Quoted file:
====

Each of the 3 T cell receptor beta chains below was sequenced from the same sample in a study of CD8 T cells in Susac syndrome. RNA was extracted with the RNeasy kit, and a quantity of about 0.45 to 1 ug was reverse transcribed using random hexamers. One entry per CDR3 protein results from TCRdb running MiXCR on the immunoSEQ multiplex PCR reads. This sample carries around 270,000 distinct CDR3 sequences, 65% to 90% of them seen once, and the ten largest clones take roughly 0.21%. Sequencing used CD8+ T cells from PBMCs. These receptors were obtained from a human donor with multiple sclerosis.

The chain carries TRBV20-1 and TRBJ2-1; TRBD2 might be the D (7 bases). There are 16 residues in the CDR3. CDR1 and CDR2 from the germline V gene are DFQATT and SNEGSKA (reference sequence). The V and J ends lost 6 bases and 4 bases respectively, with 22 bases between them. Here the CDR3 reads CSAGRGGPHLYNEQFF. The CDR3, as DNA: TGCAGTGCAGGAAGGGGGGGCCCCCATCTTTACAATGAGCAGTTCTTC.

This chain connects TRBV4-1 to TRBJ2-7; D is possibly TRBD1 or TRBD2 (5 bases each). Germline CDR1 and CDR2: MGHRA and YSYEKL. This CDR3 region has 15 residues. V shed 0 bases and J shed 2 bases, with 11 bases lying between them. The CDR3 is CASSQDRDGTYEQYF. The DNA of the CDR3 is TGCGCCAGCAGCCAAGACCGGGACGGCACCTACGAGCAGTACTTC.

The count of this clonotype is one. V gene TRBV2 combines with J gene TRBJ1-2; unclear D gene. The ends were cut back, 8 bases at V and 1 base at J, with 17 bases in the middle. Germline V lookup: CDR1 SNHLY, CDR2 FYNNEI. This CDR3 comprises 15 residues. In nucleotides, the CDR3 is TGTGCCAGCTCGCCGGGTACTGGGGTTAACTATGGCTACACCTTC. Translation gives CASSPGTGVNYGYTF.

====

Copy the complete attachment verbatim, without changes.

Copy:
Each of the 3 T cell receptor beta chains below was sequenced from the same sample in a study of CD8 T cells in Susac syndrome. RNA was extracted with the RNeasy kit, and a quantity of about 0.45 to 1 ug was reverse transcribed using random hexamers. One entry per CDR3 protein results from TCRdb running MiXCR on the immunoSEQ multiplex PCR reads. This sample carries around 270,000 distinct CDR3 sequences, 65% to 90% of them seen once, and the ten largest clones take roughly 0.21%. Sequencing used CD8+ T cells from PBMCs. These receptors were obtained from a human donor with multiple sclerosis.

The chain carries TRBV20-1 and TRBJ2-1; TRBD2 might be the D (7 bases). There are 16 residues in the CDR3. CDR1 and CDR2 from the germline V gene are DFQATT and SNEGSKA (reference sequence). The V and J ends lost 6 bases and 4 bases respectively, with 22 bases between them. Here the CDR3 reads CSAGRGGPHLYNEQFF. The CDR3, as DNA: TGCAGTGCAGGAAGGGGGGGCCCCCATCTTTACAATGAGCAGTTCTTC.

This chain connects TRBV4-1 to TRBJ2-7; D is possibly TRBD1 or TRBD2 (5 bases each). Germline CDR1 and CDR2: MGHRA and YSYEKL. This CDR3 region has 15 residues. V shed 0 bases and J shed 2 bases, with 11 bases lying between them. The CDR3 is CASSQDRDGTYEQYF. The DNA of the CDR3 is TGCGCCAGCAGCCAAGACCGGGACGGCACCTACGAGCAGTACTTC.

The count of this clonotype is one. V gene TRBV2 combines with J gene TRBJ1-2; unclear D gene. The ends were cut back, 8 bases at V and 1 base at J, with 17 bases in the middle. Germline V lookup: CDR1 SNHLY, CDR2 FYNNEI. This CDR3 comprises 15 residues. In nucleotides, the CDR3 is TGTGCCAGCTCGCCGGGTACTGGGGTTAACTATGGCTACACCTTC. Translation gives CASSPGTGVNYGYTF.